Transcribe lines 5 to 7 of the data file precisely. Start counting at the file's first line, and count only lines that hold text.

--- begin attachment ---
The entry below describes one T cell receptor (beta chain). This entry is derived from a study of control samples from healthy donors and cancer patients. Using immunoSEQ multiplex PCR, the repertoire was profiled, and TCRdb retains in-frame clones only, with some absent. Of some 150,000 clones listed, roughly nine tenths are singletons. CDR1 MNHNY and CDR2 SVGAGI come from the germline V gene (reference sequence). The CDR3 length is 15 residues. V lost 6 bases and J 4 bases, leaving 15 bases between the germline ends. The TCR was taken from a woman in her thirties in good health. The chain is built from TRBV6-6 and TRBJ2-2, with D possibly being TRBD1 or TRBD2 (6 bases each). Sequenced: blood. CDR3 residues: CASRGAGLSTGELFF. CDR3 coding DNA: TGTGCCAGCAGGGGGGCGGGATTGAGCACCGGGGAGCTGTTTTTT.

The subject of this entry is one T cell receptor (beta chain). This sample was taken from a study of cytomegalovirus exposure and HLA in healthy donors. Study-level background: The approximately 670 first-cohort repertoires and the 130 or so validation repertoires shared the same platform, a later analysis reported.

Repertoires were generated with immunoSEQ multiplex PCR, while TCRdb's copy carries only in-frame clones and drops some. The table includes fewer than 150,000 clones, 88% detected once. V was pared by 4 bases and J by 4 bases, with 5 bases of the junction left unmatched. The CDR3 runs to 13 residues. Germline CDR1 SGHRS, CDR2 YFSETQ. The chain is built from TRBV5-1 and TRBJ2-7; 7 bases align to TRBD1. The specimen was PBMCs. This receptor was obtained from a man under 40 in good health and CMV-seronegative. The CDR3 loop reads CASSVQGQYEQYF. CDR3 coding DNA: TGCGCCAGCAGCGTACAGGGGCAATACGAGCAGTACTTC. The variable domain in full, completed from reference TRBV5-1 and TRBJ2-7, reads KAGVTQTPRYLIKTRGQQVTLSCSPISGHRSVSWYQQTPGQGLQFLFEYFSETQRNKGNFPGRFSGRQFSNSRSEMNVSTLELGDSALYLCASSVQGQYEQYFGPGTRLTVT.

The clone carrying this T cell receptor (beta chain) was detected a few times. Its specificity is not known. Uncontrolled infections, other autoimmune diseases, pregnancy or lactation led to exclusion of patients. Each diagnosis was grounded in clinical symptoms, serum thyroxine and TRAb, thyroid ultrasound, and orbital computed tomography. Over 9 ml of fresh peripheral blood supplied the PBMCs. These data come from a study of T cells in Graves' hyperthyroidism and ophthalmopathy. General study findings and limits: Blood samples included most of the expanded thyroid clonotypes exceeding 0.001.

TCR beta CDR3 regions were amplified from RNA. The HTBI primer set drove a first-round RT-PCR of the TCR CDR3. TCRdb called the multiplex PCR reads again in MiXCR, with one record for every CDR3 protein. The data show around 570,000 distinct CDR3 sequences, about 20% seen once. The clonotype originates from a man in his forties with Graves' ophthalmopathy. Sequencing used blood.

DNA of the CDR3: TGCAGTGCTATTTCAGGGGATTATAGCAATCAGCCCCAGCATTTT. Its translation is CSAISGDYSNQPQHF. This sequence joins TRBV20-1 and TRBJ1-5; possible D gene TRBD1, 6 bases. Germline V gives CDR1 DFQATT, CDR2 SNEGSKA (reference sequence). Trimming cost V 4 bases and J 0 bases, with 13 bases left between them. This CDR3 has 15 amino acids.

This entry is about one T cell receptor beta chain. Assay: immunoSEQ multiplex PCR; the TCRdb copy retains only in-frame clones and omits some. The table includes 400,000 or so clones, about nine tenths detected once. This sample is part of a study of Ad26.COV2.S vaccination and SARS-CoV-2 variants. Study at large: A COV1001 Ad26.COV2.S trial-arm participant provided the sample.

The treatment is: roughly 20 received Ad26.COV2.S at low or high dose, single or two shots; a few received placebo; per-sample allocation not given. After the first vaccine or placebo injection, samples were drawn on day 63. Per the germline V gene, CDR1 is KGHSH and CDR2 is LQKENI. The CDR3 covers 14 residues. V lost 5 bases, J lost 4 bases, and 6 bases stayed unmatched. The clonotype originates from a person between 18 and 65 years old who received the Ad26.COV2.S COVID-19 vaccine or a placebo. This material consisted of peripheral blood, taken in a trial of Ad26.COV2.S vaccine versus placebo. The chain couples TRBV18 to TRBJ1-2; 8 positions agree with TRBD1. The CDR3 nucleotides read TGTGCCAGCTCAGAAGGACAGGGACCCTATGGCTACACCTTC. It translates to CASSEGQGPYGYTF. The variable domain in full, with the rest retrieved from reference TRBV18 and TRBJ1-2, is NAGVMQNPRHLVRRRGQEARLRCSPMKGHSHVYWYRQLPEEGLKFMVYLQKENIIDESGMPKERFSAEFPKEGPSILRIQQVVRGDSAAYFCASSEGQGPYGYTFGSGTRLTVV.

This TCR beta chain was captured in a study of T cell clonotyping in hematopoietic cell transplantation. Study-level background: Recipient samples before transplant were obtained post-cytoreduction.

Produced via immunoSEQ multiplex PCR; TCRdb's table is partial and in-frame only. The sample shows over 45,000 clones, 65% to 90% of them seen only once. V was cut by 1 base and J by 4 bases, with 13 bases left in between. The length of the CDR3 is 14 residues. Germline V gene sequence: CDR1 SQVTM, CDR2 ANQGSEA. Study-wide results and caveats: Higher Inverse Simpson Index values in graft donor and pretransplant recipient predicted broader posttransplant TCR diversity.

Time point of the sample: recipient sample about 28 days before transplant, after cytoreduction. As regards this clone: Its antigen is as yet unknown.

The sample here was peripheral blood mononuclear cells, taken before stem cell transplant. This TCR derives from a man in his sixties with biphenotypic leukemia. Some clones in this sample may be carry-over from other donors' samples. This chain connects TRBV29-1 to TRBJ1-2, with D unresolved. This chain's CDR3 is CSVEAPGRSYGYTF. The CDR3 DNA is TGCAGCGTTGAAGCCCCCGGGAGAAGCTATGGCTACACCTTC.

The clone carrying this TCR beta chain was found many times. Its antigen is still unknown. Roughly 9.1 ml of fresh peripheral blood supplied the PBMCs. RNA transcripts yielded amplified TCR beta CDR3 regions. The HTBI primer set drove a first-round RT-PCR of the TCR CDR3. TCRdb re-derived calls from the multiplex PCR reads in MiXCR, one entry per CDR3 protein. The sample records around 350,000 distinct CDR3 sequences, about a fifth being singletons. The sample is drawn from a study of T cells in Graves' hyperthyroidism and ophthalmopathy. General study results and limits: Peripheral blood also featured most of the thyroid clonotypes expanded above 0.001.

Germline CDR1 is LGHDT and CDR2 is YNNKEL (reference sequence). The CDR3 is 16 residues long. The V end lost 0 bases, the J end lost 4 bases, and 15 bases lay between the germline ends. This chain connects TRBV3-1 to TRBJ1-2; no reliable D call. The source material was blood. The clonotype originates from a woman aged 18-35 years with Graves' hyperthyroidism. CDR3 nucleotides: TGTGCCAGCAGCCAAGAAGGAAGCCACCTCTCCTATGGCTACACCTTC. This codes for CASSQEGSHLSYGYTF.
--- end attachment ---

TCR beta CDR3 regions were amplified from RNA. The HTBI primer set drove a first-round RT-PCR of the TCR CDR3. TCRdb called the multiplex PCR reads again in MiXCR, with one record for every CDR3 protein. The data show around 570,000 distinct CDR3 sequences, about 20% seen once. The clonotype originates from a man in his forties with Graves' ophthalmopathy. Sequencing used blood.

DNA of the CDR3: TGCAGTGCTATTTCAGGGGATTATAGCAATCAGCCCCAGCATTTT. Its translation is CSAISGDYSNQPQHF. This sequence joins TRBV20-1 and TRBJ1-5; possible D gene TRBD1, 6 bases. Germline V gives CDR1 DFQATT, CDR2 SNEGSKA (reference sequence). Trimming cost V 4 bases and J 0 bases, with 13 bases left between them. This CDR3 has 15 amino acids.

This entry is about one T cell receptor beta chain. Assay: immunoSEQ multiplex PCR; the TCRdb copy retains only in-frame clones and omits some. The table includes 400,000 or so clones, about nine tenths detected once. This sample is part of a study of Ad26.COV2.S vaccination and SARS-CoV-2 variants. Study at large: A COV1001 Ad26.COV2.S trial-arm participant provided the sample.